The Time Of The Doctor (Grading/Discussion)(SPOILERS!)

Discussion in 'Doctor Who' started by Samurai8472, Dec 25, 2013.

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Grade "The Time Of The Doctor"

Poll closed Feb 5, 2014.
  1. Geronimo!

    64 vote(s)
    30.5%
  2. Fish Fingers and Custard

    84 vote(s)
    40.0%
  3. Average

    36 vote(s)
    17.1%
  4. Not Good

    21 vote(s)
    10.0%
  5. Beans are evil. Bad bad beans! |

    5 vote(s)
    2.4%
  1. Alidar Jarok

    Alidar Jarok Everything in moderation but moderation Moderator

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    Regarding the whole kill the silents on sight thing, was that a multi-generational thing? If so, how come Amy never had the instinct to kill on sight?
     
  2. Squiggy

    Squiggy FrozenToad Admiral

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    Did anyone else cry or should I not be admitting that?
     
  3. Allyn Gibson

    Allyn Gibson Vice Admiral Admiral

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    Because from Amy and Rory's point of view, the order to kill the Silents on sight hadn't yet been given.
     
  4. tomalak301

    tomalak301 Admiral Premium Member

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    I liked it. It wasn't as depressing as I thought it was going to be, and there were several fun and good moments. The regeneration scene was funny though. I kept thinking they were dragging this out like they did with David Tennant's and then it just happened and felt really rushed. I did like seeing Amy again though and I still think Eccleston's regeneration into Tennant was my favorite. That one was simple and effective.
     
  5. Alidar Jarok

    Alidar Jarok Everything in moderation but moderation Moderator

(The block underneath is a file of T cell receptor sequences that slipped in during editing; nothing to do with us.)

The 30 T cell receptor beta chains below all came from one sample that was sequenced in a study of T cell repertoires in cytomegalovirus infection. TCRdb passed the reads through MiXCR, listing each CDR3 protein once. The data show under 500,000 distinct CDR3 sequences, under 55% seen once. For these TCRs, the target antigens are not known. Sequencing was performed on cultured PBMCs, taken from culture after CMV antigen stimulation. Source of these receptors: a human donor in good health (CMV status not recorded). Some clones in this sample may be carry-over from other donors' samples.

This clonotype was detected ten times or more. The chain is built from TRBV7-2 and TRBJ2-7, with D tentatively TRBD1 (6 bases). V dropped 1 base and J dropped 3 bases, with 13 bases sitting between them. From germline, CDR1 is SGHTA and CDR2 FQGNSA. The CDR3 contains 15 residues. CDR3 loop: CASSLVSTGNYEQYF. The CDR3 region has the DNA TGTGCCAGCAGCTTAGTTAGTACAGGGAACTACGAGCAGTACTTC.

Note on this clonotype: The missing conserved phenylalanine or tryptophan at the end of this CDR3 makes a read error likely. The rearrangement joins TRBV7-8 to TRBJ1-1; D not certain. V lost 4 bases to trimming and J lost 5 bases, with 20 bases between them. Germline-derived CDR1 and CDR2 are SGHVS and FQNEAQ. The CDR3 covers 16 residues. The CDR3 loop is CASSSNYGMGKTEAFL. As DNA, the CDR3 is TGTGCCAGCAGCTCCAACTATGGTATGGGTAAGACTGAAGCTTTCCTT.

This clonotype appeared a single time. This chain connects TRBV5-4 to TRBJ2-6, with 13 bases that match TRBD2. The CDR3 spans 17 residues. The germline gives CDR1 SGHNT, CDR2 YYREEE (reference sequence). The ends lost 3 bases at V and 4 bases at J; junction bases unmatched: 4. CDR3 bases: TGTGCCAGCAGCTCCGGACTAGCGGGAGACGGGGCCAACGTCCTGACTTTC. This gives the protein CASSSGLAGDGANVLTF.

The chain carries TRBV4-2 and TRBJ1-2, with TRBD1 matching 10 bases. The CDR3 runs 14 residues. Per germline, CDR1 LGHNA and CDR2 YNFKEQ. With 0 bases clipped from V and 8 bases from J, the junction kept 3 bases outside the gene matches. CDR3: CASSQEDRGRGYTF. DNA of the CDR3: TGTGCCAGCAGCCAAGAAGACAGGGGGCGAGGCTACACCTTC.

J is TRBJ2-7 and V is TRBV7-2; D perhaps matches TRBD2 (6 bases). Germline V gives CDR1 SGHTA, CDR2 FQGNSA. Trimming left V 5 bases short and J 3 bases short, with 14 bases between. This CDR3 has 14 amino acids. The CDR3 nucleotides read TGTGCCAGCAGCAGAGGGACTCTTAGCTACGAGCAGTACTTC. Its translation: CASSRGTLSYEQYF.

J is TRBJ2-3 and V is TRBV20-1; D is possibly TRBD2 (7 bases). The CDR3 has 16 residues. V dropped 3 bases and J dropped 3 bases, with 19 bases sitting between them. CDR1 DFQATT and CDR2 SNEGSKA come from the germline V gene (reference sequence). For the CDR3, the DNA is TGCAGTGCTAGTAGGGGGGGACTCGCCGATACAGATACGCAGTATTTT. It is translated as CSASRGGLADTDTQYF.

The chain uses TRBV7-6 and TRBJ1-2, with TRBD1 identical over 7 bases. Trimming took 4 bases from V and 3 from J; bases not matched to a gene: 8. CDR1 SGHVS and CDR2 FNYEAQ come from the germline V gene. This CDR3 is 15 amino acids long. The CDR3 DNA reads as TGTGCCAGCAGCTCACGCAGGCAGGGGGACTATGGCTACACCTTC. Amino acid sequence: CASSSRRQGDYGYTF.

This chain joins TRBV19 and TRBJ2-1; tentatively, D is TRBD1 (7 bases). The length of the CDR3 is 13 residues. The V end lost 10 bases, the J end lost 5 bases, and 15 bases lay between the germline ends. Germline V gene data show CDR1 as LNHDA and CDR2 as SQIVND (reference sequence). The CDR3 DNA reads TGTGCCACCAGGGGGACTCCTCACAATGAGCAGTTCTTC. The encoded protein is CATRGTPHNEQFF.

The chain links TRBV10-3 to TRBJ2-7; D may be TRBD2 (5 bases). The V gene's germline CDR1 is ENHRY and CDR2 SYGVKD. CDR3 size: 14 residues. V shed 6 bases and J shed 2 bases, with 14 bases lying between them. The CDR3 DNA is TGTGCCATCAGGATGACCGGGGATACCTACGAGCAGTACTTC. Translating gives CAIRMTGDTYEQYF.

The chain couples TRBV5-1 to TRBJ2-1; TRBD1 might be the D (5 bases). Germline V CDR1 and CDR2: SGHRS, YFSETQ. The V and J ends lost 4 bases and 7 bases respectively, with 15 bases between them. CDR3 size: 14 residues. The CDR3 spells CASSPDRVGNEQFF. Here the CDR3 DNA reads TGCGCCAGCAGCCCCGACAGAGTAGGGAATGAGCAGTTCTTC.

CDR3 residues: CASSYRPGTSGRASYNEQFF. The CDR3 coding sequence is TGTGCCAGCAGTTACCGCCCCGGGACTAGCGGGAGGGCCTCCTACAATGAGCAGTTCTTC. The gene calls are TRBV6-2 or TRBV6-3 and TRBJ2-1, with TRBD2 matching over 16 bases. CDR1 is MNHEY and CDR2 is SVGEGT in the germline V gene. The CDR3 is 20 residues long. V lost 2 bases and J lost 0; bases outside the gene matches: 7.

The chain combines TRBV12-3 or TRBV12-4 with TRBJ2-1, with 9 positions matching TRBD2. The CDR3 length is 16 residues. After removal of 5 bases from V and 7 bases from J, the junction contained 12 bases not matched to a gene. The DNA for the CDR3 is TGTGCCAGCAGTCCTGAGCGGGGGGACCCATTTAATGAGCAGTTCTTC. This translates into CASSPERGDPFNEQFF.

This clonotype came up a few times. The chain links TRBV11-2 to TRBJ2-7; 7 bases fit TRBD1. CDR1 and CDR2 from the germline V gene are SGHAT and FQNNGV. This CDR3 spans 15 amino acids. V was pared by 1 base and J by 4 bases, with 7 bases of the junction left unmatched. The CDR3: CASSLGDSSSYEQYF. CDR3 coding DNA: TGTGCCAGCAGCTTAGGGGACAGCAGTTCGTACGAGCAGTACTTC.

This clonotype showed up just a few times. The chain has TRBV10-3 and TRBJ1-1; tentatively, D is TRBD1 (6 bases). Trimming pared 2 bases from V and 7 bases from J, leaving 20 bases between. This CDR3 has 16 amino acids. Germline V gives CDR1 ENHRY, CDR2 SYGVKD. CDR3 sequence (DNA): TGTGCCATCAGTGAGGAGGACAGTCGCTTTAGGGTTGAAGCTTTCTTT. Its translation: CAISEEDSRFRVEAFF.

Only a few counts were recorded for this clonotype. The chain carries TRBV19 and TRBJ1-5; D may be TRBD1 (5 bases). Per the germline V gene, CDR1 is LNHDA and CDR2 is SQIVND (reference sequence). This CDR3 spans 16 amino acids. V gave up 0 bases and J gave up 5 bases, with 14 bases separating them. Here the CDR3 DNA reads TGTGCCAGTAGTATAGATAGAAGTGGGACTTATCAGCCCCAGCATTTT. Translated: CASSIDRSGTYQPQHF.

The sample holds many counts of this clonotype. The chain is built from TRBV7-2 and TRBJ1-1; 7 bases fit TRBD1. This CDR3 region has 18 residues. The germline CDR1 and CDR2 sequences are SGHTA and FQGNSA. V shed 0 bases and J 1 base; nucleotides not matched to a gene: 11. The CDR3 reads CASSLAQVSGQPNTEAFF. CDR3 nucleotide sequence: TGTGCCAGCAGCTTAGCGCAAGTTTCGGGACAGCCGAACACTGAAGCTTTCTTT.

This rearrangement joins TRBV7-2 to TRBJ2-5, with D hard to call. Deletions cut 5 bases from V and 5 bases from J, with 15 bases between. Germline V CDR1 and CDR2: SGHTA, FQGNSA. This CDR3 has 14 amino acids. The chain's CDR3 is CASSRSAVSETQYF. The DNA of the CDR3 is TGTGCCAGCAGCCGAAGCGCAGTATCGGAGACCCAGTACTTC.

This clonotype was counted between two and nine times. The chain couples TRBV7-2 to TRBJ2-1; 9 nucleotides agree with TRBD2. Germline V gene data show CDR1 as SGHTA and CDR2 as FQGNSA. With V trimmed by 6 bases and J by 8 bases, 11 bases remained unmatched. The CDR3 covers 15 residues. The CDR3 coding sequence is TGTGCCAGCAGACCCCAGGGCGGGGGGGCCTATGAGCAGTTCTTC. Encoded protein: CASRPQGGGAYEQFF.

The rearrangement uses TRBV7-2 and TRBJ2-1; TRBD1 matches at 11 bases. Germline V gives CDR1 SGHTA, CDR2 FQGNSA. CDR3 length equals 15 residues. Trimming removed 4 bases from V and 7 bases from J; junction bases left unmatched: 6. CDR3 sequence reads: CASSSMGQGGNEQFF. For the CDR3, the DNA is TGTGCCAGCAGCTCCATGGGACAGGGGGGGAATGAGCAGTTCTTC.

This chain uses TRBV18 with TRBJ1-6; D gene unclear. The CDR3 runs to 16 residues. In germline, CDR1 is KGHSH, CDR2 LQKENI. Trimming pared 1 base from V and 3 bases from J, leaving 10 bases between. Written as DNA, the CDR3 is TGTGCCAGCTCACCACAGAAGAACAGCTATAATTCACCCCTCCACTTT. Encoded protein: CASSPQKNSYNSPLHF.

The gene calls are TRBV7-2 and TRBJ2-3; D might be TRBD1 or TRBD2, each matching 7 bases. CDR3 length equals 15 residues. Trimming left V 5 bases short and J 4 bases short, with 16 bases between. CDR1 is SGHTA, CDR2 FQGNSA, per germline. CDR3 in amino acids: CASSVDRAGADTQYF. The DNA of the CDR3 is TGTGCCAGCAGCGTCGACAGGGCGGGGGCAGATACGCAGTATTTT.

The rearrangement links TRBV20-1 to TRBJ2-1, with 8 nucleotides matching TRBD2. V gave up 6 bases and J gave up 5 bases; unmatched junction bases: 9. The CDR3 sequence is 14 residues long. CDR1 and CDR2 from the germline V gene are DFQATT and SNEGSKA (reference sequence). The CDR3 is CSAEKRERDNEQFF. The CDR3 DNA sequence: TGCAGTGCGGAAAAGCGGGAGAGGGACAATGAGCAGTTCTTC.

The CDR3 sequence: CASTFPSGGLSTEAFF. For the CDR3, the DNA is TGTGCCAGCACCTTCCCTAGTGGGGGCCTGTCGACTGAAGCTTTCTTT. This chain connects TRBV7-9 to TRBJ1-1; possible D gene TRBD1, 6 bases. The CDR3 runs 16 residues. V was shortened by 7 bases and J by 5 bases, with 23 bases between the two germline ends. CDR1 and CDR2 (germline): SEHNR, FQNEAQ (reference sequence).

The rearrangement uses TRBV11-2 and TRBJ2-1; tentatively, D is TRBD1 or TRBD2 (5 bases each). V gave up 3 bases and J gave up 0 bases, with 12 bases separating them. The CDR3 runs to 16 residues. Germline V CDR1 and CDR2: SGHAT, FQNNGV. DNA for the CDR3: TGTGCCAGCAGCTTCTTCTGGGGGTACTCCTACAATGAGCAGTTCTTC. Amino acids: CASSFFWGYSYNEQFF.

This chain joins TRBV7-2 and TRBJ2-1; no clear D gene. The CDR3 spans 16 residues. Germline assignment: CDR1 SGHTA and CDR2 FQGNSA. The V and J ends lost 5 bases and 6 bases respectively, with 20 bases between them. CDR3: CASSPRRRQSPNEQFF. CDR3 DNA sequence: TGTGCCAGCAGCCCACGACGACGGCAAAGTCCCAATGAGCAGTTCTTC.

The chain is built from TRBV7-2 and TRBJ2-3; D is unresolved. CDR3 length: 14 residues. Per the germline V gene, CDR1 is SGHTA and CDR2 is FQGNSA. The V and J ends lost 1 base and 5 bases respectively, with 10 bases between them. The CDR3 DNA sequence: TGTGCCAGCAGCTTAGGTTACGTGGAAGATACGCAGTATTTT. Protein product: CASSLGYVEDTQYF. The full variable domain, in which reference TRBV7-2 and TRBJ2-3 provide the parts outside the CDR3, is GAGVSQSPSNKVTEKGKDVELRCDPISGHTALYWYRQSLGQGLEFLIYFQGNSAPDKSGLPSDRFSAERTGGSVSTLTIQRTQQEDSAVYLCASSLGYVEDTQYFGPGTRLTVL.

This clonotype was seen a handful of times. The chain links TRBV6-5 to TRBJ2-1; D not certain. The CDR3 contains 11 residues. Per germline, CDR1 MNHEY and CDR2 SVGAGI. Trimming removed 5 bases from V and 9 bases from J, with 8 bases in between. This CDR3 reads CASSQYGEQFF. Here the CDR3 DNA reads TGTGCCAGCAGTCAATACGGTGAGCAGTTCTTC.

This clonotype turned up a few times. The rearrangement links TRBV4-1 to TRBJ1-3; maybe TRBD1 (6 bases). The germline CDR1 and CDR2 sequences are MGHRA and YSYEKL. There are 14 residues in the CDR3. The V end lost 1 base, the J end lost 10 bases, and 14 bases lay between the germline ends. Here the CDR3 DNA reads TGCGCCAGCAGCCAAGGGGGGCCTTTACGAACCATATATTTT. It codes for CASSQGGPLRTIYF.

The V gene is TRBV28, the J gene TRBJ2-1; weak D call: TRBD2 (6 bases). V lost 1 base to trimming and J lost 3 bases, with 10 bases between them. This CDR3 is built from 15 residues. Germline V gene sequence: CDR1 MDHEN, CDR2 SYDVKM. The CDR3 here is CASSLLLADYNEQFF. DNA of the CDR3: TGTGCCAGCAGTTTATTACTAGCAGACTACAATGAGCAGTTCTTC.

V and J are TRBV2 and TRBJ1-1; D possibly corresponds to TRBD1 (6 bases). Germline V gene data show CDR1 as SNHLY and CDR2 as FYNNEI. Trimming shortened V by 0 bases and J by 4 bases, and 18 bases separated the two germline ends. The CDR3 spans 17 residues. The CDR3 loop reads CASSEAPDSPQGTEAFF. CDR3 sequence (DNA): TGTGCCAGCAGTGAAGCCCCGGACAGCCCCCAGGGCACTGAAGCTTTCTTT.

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    But it had been, back in 1969. If cause had to come before effect, the Church of the Silence wouldn't be pursuing them at all.
     
  6. TommyR01D

    TommyR01D Commander Red Shirt

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    Threads such as this tend to expand much too fast for one to keep up, so what I say now may already have been said by someone else but so what…

    All I can really say about Moffat’s effort is “At least you tried.”

    It was nice to see him FINALLY tying up some of the loose ends left over from past seasons, but it all felt like a case of too little too late. Case in point: “So you blew up my TARDIS, then? I thought I’d left the bath running.” Very much reminded me of the bit in VOY: Think Tank where it is casually mentioned that they cured the Vidiian phage, except this was even worse. The mystery of the TARDIS blowing up had been left open at the end of The Big Bang, and everyone was waiting for the exciting conclusion in Series 6 but…it just didn’t happened. Now, 42 months later, it is hand-waved in a throwaway line long after everyone forgot or stopped caring. I’m sure some of you are now going to point out numerous other cases of this but there are too many to list. Essentially, Moffat ended up with FOUR (Gallifrey, Cracks in Time, the Silence, The Doctor’s name) major plot lines to somehow cram together in 60 minutes in addition to the mandatory “Christmas! “ rubbish. There was no way, realistically, that he could ever hope to climb out of that whole he had dug for himself while satisfying all of the fans.

    Oh, by the way, if anyone wants to say “Stop being so nit-picky, just enjoy it.”, or words to that effect, shut up: ANY kind of art, media or literature needs critical analysis, and this naturally increases as a story gets longer and/or more complicated. In any franchise there will be some instalments which are good/great/amazing and others which are disappointing/poor/utterly dreadful. Often there will be long periods where one type seems to dominate, and often it will be one particular writer who is responsible (for better or worse). The latter half of Matt Smith’s era (I see the trends beginning in Let’s Kill Hitler) has, sadly, fallen into the second category, and while there are a few outstanding pieces (Cold War, for instance), most have been bogged down with plot arc knots, and many great opportunities wasted.